But last week, something changed. Rahul discussed it a bit previously. Harbaugh created his own quarterback controversy by starting Colin Kaepernick at quarterback against the Saints after regular starter Alex Smith was medically cleared to take the field following his recovery from a concussion. Kaepernick had a good game against the Saints and it seemed to indicate that the Niners found their quarterback of the future.
But not so fast…
Harbaugh came out this week saying Alex Smith is still his starter and that he would decide on a starter for Sunday’s game at St. Louis by midweek.
“Alex Smith is our starting quarterback. He has not done anything to lose that job,” Harbaugh said. “In fact, he’s playing at a very high level. Also, Colin Kaepernick, you can’t categorize him as a backup quarterback, because he’s started games and played very well in those games.”
Jimmy…if Alex Smith is still your starter, then why are you saying you’ll name a starter by midweek? Didn’t you just do that by saying Alex is your starting quarterback? Of course you also tacitly implied that Kaepernick is also your starter in the very same statement.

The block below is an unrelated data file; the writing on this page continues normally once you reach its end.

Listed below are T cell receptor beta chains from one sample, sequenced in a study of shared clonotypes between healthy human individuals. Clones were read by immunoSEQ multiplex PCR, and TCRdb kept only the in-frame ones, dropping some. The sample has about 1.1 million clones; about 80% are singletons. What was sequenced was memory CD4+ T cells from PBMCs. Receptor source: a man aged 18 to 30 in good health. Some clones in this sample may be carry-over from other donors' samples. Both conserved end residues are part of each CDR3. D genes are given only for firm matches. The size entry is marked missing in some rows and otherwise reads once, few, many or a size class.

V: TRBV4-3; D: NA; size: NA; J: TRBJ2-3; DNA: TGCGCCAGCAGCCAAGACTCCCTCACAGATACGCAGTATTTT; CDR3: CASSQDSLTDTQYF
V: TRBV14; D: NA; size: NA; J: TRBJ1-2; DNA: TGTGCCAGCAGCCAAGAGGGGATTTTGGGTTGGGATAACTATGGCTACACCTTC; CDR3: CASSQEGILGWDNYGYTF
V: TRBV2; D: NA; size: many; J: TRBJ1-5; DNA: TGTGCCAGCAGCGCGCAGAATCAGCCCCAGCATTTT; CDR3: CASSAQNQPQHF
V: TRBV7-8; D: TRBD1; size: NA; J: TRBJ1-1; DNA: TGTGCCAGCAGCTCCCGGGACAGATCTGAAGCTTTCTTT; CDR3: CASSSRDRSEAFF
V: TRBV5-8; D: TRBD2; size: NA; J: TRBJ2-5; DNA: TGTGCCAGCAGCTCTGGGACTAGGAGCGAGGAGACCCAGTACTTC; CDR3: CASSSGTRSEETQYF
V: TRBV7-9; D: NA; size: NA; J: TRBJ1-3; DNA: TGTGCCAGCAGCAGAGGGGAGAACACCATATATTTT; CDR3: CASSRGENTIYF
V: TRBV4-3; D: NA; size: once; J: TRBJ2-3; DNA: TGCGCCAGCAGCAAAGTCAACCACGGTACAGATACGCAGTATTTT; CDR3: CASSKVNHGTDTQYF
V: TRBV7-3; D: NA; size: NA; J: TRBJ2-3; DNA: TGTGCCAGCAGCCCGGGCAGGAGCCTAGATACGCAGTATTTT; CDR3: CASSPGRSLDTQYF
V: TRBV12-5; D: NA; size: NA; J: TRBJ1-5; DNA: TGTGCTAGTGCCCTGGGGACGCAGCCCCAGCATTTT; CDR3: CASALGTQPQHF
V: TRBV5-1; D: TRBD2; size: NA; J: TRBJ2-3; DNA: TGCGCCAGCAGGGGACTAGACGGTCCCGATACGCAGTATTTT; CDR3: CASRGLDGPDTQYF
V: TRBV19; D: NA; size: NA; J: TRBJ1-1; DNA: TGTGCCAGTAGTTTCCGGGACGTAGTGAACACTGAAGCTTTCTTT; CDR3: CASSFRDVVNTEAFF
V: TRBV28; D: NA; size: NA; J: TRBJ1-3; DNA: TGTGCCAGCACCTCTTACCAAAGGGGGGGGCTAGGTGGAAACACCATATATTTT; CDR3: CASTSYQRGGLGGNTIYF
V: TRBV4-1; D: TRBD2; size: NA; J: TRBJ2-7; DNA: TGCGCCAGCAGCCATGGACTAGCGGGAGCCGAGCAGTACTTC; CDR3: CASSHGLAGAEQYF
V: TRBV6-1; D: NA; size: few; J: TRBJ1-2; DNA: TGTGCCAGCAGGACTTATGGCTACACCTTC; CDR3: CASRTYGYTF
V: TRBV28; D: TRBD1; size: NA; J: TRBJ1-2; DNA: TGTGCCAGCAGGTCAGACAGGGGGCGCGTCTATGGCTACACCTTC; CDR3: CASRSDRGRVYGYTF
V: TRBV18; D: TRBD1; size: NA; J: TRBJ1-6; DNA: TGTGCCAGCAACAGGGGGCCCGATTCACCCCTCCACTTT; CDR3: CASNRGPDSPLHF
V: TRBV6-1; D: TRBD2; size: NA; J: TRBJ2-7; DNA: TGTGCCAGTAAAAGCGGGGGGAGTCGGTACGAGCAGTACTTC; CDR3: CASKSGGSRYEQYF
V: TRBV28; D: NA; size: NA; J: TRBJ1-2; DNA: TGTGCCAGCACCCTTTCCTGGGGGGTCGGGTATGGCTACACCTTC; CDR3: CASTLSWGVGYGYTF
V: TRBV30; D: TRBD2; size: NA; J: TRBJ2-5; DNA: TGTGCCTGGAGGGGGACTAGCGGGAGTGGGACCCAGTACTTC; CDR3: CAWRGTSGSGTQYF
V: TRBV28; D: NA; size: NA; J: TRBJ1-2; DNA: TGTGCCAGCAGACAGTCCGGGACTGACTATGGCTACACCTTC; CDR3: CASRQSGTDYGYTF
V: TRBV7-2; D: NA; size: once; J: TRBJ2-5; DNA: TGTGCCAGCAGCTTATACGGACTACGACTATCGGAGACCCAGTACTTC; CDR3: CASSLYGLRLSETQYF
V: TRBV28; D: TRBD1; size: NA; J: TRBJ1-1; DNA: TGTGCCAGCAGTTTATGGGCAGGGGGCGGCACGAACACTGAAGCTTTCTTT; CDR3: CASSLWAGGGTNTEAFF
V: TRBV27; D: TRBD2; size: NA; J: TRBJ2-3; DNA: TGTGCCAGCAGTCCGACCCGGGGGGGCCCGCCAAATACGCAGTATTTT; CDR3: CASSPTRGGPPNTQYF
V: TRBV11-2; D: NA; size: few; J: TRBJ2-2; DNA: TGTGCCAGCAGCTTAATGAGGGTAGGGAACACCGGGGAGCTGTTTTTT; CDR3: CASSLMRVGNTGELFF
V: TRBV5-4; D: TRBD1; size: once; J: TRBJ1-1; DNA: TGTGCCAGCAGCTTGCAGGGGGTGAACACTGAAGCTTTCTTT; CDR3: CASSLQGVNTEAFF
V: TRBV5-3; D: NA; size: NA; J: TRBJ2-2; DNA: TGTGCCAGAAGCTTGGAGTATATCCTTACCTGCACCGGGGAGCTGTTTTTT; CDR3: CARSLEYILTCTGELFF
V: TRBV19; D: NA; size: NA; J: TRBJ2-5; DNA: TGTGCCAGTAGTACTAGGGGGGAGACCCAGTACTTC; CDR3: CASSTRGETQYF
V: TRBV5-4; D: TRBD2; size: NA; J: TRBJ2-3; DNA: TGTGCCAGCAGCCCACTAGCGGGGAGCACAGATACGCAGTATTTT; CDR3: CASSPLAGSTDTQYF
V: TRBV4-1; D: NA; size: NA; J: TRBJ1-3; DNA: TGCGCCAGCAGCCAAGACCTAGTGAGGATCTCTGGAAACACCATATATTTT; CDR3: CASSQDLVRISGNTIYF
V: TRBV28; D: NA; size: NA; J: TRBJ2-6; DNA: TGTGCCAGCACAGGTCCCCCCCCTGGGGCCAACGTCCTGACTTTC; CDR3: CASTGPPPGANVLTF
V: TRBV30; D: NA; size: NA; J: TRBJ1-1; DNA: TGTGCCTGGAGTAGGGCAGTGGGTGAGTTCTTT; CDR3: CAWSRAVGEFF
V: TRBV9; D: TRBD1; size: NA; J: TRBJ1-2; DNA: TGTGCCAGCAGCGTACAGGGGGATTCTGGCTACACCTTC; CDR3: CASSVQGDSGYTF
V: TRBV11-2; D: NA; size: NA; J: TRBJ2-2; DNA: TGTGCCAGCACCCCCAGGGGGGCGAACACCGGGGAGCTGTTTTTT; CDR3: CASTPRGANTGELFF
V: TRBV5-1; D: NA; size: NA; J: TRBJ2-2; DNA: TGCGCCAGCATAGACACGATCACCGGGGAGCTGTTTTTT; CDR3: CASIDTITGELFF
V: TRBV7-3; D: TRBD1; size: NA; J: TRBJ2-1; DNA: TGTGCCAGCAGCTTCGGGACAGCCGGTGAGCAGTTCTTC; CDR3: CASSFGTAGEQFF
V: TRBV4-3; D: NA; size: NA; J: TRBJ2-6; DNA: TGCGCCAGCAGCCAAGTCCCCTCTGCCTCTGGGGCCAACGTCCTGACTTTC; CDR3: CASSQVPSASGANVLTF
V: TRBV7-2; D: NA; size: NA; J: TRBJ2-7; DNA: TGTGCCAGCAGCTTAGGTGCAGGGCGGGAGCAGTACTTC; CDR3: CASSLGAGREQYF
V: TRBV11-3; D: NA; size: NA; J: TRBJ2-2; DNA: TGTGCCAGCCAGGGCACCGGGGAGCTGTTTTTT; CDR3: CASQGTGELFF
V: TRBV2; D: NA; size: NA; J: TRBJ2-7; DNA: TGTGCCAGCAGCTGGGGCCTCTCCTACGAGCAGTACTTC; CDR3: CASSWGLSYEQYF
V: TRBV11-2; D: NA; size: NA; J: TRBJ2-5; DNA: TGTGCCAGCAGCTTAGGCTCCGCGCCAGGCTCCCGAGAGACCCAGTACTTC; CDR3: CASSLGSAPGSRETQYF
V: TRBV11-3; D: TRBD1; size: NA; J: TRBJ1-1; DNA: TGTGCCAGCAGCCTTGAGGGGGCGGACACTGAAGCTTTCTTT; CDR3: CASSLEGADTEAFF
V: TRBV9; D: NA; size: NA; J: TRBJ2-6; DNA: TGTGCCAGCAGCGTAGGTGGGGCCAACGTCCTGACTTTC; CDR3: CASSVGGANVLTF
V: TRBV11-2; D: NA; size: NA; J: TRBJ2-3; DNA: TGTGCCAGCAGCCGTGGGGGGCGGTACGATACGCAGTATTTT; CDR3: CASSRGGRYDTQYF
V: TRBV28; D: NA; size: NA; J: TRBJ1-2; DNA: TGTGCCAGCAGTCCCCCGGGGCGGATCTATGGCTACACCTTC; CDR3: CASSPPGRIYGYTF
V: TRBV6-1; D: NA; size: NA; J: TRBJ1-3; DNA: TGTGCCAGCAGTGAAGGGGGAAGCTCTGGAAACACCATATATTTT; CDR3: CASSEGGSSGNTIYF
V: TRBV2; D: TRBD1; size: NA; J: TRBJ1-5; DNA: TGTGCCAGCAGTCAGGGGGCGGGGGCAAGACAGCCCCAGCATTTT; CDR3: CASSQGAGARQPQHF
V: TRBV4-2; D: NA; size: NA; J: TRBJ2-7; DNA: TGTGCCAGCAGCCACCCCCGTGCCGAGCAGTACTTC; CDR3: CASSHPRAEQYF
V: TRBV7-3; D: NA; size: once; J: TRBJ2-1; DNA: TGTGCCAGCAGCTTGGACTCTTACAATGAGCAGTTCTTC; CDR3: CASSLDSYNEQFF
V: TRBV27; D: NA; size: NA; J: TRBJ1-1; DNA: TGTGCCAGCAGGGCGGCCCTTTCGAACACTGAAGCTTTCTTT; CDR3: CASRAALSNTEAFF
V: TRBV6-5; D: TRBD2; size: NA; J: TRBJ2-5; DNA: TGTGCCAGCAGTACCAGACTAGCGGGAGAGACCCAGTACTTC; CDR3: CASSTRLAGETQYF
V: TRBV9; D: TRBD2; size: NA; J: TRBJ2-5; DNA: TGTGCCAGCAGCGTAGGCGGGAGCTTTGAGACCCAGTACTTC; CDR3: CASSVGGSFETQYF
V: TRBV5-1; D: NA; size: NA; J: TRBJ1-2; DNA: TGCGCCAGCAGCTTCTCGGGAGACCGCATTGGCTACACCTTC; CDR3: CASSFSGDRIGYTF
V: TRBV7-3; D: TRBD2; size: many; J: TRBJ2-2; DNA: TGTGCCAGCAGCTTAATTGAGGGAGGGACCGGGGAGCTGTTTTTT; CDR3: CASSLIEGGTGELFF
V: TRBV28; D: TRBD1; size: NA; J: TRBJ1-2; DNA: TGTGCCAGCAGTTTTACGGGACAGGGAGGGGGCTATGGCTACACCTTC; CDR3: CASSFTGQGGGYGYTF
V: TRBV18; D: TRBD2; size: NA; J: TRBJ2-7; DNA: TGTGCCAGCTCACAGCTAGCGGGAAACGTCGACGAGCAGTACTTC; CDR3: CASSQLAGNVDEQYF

This whole weird situation now has me questioning Harbaugh’s intelligence. Last week he already alienated Alex Smith by starting Kaepernick. Smith lost his job not due to poor performance, but to injury. And this came after an off season where Harbaugh did everything short of picking up a microphone and singing “Stand By Your Man” to show his commitment to Smith as his QB now and into the future after reports surfaced that San Francisco showed interest in Peyton Manning. Seems like Kaepernick now has to also be wondering about Harbaugh’s ongoing commitment to him with Harbaugh proactively offering up that he hasn’t decided on a QB for this Sunday yet. Kaepernick had two
above average very good performances against the likes of the Bears and Saints and could now lose his job as the starter? Due to what?… He has to be asking “what gives?” much like Smith was wondering prior to the Saints game.
In discussing the situation, Harbaugh offered up comments admitting that the situation is difficult for both Smith and Kaepernick:
“The guys will be hammered,” Harbaugh said. “You go to Colin, you go to Alex, ‘Should you be the starter?’ He’s got no good answer for you. He says, ‘Yes, I should be the starter’ — we’re talking either one — and you look like you’re just building up yourself. If you say no, then they hammer you because you don’t think you should be the starter. Then the people, so-called subject matter experts, who talk about, ‘You should be making a fuss about it or a stink about it, you shouldn’t be that accommodating,’ it sends a completely wrong message, to me, for young athletes out there, or high school quarterbacks, where their coach is trying to tell them it’s about the team and all of us working together. So that one gets me upset. That’s not what our two guys are about.”